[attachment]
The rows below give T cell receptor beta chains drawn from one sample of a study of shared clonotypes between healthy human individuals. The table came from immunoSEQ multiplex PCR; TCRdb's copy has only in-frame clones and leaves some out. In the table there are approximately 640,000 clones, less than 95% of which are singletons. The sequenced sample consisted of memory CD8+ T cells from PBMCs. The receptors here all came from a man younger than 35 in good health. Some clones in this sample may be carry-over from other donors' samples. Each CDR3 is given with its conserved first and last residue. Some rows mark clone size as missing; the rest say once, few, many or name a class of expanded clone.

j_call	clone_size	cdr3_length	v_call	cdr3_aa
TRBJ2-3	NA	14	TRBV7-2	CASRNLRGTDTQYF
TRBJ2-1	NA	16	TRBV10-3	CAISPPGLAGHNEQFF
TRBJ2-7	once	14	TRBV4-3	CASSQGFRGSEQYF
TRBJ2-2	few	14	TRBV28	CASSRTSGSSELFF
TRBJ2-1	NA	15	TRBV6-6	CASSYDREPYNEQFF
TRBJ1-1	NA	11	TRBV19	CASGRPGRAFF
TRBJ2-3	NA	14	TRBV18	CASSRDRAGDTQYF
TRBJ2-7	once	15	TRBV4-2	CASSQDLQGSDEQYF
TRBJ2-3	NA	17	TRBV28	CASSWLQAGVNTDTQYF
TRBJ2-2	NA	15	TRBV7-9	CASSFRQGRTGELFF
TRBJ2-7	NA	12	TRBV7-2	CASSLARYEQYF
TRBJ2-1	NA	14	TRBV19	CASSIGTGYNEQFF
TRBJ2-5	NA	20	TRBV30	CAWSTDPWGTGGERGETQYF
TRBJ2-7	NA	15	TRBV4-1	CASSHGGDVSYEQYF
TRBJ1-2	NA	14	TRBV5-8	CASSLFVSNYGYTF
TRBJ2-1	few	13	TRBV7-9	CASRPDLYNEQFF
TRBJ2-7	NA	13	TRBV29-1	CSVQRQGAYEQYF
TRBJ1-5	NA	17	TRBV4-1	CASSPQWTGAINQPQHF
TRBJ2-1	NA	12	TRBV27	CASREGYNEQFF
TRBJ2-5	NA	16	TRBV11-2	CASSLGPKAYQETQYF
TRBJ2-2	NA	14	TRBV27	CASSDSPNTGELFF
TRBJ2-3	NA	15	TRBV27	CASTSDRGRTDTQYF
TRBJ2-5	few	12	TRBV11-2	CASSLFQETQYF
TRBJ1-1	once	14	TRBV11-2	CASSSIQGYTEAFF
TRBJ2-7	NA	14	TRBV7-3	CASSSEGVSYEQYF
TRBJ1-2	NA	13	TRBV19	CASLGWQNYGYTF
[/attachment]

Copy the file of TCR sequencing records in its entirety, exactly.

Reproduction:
The rows below give T cell receptor beta chains drawn from one sample of a study of shared clonotypes between healthy human individuals. The table came from immunoSEQ multiplex PCR; TCRdb's copy has only in-frame clones and leaves some out. In the table there are approximately 640,000 clones, less than 95% of which are singletons. The sequenced sample consisted of memory CD8+ T cells from PBMCs. The receptors here all came from a man younger than 35 in good health. Some clones in this sample may be carry-over from other donors' samples. Each CDR3 is given with its conserved first and last residue. Some rows mark clone size as missing; the rest say once, few, many or name a class of expanded clone.

j_call	clone_size	cdr3_length	v_call	cdr3_aa
TRBJ2-3	NA	14	TRBV7-2	CASRNLRGTDTQYF
TRBJ2-1	NA	16	TRBV10-3	CAISPPGLAGHNEQFF
TRBJ2-7	once	14	TRBV4-3	CASSQGFRGSEQYF
TRBJ2-2	few	14	TRBV28	CASSRTSGSSELFF
TRBJ2-1	NA	15	TRBV6-6	CASSYDREPYNEQFF
TRBJ1-1	NA	11	TRBV19	CASGRPGRAFF
TRBJ2-3	NA	14	TRBV18	CASSRDRAGDTQYF
TRBJ2-7	once	15	TRBV4-2	CASSQDLQGSDEQYF
TRBJ2-3	NA	17	TRBV28	CASSWLQAGVNTDTQYF
TRBJ2-2	NA	15	TRBV7-9	CASSFRQGRTGELFF
TRBJ2-7	NA	12	TRBV7-2	CASSLARYEQYF
TRBJ2-1	NA	14	TRBV19	CASSIGTGYNEQFF
TRBJ2-5	NA	20	TRBV30	CAWSTDPWGTGGERGETQYF
TRBJ2-7	NA	15	TRBV4-1	CASSHGGDVSYEQYF
TRBJ1-2	NA	14	TRBV5-8	CASSLFVSNYGYTF
TRBJ2-1	few	13	TRBV7-9	CASRPDLYNEQFF
TRBJ2-7	NA	13	TRBV29-1	CSVQRQGAYEQYF
TRBJ1-5	NA	17	TRBV4-1	CASSPQWTGAINQPQHF
TRBJ2-1	NA	12	TRBV27	CASREGYNEQFF
TRBJ2-5	NA	16	TRBV11-2	CASSLGPKAYQETQYF
TRBJ2-2	NA	14	TRBV27	CASSDSPNTGELFF
TRBJ2-3	NA	15	TRBV27	CASTSDRGRTDTQYF
TRBJ2-5	few	12	TRBV11-2	CASSLFQETQYF
TRBJ1-1	once	14	TRBV11-2	CASSSIQGYTEAFF
TRBJ2-7	NA	14	TRBV7-3	CASSSEGVSYEQYF
TRBJ1-2	NA	13	TRBV19	CASLGWQNYGYTF